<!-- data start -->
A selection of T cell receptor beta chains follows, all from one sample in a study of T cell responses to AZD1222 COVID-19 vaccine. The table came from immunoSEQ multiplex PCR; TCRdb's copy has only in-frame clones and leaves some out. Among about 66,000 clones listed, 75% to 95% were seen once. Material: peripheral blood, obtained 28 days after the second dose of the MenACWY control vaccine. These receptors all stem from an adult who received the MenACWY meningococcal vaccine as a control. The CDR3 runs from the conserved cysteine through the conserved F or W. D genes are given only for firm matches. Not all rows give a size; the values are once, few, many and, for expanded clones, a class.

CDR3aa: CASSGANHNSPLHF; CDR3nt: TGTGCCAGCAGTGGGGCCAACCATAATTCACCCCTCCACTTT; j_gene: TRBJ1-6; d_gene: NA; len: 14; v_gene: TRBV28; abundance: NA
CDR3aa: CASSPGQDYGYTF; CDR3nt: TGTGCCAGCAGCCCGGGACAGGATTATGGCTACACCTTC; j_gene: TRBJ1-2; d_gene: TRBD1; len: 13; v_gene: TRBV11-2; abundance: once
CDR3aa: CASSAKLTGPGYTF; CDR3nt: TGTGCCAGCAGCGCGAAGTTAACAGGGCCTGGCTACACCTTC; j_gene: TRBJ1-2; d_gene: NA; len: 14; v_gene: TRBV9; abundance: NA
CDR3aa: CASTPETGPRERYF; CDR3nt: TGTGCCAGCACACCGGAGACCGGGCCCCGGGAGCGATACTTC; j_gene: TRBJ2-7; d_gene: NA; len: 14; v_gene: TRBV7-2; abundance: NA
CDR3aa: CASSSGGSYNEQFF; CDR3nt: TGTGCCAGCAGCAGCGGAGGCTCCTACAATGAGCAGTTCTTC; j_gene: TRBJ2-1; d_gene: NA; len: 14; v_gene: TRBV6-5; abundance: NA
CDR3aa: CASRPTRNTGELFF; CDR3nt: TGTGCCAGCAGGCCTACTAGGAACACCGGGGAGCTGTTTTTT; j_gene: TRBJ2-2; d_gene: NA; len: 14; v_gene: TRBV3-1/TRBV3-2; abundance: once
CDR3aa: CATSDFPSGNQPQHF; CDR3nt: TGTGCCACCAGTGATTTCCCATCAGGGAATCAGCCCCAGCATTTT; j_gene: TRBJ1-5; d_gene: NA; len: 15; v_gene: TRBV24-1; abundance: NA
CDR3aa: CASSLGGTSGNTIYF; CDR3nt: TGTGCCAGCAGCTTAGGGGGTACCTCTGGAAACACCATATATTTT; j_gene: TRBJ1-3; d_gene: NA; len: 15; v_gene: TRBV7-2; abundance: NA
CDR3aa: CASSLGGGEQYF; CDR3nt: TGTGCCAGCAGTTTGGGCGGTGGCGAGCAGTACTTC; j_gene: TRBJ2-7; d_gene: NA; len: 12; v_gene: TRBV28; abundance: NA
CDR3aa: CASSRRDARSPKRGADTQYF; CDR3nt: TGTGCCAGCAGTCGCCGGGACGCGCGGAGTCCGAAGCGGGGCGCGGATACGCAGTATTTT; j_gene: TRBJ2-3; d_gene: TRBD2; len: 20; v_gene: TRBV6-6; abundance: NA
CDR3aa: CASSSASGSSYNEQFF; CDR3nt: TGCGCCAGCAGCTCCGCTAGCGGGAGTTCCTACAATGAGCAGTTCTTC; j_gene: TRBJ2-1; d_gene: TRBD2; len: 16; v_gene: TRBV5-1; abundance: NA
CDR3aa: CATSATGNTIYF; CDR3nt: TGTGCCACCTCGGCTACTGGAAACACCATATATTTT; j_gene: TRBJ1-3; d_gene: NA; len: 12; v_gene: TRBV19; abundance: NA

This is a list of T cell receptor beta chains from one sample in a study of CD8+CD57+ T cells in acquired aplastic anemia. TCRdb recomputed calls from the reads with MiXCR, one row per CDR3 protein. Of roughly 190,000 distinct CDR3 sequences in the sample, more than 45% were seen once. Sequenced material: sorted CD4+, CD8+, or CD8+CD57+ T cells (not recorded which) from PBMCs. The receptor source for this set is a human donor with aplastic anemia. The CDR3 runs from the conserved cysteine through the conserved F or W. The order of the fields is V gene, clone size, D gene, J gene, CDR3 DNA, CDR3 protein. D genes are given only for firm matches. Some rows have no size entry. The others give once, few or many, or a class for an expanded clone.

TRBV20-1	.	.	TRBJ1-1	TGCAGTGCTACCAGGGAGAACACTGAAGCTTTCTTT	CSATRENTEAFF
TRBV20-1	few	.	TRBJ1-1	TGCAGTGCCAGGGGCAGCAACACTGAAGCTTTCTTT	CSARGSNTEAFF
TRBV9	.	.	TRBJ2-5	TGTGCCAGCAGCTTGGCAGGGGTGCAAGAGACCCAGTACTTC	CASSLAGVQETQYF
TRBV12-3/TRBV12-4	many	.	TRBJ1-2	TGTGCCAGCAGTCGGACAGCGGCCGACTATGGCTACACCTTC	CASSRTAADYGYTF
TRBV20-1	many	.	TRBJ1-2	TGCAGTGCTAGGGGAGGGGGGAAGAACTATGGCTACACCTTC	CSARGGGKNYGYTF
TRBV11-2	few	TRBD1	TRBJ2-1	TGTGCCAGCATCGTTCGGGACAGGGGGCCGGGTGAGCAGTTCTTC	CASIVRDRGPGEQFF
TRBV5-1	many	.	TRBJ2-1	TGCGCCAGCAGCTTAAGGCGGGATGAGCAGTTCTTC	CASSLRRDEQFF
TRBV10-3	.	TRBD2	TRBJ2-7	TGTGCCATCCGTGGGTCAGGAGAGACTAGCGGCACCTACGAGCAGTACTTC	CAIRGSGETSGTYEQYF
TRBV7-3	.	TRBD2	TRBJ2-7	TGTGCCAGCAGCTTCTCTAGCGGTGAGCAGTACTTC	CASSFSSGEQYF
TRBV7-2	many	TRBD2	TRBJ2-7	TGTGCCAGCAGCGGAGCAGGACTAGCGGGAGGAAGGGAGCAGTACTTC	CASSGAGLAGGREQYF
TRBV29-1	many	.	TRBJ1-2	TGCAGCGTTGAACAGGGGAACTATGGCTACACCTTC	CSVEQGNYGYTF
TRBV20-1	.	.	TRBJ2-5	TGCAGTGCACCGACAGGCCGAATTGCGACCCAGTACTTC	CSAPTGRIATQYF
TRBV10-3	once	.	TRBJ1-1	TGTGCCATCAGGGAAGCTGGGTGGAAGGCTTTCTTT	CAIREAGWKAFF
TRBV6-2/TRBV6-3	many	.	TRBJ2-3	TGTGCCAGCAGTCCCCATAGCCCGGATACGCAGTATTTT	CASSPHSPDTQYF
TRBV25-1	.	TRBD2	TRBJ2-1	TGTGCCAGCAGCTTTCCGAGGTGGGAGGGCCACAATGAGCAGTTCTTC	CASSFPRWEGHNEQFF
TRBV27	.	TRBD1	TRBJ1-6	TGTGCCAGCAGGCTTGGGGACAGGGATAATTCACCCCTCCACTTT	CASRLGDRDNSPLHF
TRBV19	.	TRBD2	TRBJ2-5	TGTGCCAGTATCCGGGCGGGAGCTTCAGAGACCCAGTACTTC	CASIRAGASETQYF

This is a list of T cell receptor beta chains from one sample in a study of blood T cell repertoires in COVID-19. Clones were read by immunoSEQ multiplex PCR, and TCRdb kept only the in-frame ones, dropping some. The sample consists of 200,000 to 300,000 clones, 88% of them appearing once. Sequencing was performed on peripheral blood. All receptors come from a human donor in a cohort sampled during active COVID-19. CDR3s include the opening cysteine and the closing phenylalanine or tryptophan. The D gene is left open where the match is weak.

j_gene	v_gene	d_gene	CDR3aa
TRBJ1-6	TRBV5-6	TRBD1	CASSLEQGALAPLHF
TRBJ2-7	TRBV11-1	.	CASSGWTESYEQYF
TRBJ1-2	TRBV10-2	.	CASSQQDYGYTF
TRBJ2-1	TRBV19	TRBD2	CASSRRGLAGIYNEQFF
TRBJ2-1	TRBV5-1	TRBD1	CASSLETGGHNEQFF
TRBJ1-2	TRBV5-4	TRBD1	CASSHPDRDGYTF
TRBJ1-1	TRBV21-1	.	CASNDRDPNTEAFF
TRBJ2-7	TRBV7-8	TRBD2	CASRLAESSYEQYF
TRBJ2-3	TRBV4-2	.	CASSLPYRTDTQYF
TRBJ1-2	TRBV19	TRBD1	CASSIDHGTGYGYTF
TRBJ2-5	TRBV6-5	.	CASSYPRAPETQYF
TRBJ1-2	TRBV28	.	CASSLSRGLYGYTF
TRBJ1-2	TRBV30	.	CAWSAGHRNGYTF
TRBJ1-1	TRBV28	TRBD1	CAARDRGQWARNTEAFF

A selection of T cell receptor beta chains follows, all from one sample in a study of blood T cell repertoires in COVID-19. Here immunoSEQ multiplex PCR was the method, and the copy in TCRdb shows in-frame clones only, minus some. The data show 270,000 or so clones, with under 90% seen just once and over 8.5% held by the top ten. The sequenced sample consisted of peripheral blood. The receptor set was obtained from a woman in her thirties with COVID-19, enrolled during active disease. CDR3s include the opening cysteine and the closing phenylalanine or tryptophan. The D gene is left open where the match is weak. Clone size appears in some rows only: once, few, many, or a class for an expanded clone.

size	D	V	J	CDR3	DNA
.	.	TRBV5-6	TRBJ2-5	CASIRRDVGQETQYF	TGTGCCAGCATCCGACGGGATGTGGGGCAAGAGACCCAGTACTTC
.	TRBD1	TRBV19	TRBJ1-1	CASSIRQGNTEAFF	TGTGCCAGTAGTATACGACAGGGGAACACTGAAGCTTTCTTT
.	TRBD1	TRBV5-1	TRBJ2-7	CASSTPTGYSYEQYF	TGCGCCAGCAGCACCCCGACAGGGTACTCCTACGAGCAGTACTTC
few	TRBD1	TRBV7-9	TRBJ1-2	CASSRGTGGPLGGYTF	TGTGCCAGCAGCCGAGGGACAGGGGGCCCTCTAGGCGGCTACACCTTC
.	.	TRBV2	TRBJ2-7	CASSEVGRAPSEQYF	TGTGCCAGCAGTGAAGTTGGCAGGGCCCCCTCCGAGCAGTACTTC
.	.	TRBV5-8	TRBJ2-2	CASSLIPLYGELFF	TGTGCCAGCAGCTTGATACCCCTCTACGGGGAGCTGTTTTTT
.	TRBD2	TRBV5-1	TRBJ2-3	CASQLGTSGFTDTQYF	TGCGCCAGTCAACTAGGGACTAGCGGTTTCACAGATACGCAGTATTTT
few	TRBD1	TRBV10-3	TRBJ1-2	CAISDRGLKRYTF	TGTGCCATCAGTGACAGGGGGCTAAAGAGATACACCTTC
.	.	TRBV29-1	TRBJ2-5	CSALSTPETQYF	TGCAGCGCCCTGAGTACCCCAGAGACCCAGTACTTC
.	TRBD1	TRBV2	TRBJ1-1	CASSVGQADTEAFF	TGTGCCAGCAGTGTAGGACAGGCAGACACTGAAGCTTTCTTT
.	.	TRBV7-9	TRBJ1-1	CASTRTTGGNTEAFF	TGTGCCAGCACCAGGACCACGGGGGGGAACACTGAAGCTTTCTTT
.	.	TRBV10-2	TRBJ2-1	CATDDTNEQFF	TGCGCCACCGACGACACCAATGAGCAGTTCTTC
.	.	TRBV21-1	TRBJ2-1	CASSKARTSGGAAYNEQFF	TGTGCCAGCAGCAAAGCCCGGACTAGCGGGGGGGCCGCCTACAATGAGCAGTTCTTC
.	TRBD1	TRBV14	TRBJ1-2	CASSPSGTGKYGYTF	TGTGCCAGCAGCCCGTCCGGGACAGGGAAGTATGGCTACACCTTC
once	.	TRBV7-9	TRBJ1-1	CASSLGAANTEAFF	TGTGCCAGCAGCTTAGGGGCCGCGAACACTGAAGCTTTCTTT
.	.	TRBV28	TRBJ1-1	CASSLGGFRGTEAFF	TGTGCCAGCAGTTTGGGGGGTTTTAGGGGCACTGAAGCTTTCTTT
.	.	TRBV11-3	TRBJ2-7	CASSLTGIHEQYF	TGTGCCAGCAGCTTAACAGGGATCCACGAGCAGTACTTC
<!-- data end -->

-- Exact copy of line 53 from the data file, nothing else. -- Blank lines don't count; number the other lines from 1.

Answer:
few	TRBD1	TRBV7-9	TRBJ1-2	CASSRGTGGPLGGYTF	TGTGCCAGCAGCCGAGGGACAGGGGGCCCTCTAGGCGGCTACACCTTC